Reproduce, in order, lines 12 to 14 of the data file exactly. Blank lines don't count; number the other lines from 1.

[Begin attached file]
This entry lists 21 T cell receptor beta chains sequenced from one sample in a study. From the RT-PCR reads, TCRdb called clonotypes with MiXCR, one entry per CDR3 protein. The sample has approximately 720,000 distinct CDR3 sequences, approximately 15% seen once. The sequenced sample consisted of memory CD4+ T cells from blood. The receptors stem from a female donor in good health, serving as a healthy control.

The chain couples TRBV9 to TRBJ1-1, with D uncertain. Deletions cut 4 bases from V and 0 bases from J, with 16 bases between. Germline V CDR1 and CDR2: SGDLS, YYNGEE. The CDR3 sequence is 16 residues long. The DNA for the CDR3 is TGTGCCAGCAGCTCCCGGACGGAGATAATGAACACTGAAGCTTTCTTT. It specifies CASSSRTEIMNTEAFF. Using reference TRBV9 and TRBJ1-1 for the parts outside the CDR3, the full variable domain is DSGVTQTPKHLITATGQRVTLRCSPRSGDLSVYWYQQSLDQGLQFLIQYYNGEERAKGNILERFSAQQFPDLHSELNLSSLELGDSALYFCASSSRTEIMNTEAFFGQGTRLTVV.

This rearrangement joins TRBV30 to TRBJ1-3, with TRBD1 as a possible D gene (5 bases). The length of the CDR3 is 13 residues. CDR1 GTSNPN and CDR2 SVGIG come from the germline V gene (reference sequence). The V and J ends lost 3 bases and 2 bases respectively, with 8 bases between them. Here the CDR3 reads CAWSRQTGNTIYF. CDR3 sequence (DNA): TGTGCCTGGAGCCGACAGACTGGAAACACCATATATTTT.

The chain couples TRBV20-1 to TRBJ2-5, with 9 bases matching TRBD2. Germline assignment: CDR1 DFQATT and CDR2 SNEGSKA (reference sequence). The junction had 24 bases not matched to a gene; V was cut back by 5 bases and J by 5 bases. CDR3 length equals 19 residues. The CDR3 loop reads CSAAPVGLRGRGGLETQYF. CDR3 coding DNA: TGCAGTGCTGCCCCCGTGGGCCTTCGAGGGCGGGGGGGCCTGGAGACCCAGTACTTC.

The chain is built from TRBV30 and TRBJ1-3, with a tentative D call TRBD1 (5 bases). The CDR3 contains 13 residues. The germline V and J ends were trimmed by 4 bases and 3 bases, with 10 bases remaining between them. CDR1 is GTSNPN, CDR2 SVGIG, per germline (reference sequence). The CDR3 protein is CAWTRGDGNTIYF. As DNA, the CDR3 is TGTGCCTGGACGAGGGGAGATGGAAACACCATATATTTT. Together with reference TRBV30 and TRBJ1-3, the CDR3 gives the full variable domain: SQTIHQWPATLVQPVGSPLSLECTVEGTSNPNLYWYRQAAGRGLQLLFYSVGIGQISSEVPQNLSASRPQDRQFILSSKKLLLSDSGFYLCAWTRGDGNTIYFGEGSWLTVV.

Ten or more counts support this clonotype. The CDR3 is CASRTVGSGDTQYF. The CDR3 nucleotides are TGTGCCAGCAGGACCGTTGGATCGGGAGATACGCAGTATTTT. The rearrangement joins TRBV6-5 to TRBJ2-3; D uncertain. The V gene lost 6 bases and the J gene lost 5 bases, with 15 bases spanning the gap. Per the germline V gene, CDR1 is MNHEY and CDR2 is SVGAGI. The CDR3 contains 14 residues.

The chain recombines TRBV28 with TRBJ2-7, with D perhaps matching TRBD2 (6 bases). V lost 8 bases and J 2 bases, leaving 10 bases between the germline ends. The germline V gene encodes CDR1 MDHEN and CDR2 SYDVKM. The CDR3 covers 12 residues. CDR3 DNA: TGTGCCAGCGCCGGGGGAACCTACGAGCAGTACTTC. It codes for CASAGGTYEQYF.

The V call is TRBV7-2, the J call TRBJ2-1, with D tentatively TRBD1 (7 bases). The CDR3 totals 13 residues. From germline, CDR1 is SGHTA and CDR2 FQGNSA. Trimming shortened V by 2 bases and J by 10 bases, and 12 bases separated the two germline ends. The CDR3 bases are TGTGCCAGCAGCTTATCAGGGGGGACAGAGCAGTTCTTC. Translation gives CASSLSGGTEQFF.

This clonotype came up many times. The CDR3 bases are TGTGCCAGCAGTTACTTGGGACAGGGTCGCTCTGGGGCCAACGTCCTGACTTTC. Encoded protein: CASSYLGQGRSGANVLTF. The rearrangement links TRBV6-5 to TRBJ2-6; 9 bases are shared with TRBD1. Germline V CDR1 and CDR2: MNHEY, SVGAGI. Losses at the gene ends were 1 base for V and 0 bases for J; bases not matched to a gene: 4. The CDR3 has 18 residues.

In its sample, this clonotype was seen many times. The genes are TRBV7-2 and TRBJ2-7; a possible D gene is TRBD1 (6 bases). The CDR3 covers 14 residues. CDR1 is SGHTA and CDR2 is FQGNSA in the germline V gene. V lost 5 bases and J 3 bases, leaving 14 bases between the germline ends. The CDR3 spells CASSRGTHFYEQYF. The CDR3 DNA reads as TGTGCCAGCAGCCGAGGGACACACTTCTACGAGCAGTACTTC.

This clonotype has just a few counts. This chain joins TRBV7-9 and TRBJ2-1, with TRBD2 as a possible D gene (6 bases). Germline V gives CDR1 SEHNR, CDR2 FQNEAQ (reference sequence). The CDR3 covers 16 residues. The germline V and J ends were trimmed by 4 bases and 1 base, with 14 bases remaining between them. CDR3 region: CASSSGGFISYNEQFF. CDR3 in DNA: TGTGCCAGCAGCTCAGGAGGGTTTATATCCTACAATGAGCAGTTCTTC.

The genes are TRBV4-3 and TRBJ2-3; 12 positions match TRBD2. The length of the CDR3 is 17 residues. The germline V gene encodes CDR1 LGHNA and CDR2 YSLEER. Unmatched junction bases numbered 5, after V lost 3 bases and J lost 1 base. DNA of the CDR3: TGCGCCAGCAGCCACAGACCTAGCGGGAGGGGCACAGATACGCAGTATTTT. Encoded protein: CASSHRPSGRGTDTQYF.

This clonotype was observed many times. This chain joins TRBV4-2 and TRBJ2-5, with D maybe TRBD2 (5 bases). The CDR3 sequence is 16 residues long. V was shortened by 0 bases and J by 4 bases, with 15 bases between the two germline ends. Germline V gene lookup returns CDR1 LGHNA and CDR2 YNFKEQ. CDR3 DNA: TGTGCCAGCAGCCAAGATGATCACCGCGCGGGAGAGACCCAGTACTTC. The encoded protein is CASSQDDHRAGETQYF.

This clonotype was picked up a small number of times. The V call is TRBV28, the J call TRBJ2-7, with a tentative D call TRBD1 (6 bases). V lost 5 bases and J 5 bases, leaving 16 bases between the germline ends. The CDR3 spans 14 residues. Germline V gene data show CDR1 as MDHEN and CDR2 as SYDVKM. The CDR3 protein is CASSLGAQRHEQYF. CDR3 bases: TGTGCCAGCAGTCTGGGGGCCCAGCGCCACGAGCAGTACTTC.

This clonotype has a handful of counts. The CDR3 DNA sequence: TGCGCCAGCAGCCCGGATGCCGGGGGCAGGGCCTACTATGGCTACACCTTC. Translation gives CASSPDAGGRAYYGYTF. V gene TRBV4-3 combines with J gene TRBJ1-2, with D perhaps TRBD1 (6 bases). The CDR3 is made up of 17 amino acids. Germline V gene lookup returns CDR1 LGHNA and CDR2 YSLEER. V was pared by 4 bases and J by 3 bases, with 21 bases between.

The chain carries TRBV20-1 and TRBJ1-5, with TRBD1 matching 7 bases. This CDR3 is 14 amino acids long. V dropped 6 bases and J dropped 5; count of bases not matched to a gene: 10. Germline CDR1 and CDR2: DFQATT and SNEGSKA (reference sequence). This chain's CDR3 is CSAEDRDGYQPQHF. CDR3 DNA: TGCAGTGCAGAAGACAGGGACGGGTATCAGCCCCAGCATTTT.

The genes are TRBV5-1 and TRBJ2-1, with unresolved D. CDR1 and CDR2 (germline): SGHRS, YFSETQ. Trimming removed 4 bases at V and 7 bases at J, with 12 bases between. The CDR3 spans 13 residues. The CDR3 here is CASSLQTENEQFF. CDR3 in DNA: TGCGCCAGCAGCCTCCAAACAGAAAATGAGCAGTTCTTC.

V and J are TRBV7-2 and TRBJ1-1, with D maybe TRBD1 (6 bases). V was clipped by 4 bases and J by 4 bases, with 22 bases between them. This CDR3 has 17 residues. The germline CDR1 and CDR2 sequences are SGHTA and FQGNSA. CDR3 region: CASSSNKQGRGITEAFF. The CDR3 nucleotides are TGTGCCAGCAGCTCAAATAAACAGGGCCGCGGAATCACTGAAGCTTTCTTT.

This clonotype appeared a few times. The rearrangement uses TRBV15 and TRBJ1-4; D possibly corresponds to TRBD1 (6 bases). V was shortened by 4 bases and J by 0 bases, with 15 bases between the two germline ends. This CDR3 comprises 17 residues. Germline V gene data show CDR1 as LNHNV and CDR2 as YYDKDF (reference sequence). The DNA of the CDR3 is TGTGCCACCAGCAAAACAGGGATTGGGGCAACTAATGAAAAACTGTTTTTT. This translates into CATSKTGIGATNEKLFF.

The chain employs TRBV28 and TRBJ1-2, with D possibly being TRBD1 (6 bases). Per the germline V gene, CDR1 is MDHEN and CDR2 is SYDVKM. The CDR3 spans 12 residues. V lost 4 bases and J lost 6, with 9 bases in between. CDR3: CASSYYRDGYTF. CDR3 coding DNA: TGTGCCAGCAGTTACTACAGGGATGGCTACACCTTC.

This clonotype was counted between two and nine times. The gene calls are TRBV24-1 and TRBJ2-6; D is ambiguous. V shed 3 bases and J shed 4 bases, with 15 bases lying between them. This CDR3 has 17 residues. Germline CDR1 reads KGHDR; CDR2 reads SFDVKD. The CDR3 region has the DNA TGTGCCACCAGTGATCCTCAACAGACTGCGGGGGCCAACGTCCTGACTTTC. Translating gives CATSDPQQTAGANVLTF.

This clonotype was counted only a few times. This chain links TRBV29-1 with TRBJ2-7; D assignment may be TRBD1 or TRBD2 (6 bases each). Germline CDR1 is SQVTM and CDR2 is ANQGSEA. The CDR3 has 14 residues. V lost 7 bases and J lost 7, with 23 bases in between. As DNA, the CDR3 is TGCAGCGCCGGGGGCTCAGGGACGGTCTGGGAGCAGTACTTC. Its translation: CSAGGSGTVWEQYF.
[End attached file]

The genes are TRBV4-3 and TRBJ2-3; 12 positions match TRBD2. The length of the CDR3 is 17 residues. The germline V gene encodes CDR1 LGHNA and CDR2 YSLEER. Unmatched junction bases numbered 5, after V lost 3 bases and J lost 1 base. DNA of the CDR3: TGCGCCAGCAGCCACAGACCTAGCGGGAGGGGCACAGATACGCAGTATTTT. Encoded protein: CASSHRPSGRGTDTQYF.

This clonotype was observed many times. This chain joins TRBV4-2 and TRBJ2-5, with D maybe TRBD2 (5 bases). The CDR3 sequence is 16 residues long. V was shortened by 0 bases and J by 4 bases, with 15 bases between the two germline ends. Germline V gene lookup returns CDR1 LGHNA and CDR2 YNFKEQ. CDR3 DNA: TGTGCCAGCAGCCAAGATGATCACCGCGCGGGAGAGACCCAGTACTTC. The encoded protein is CASSQDDHRAGETQYF.

This clonotype was picked up a small number of times. The V call is TRBV28, the J call TRBJ2-7, with a tentative D call TRBD1 (6 bases). V lost 5 bases and J 5 bases, leaving 16 bases between the germline ends. The CDR3 spans 14 residues. Germline V gene data show CDR1 as MDHEN and CDR2 as SYDVKM. The CDR3 protein is CASSLGAQRHEQYF. CDR3 bases: TGTGCCAGCAGTCTGGGGGCCCAGCGCCACGAGCAGTACTTC.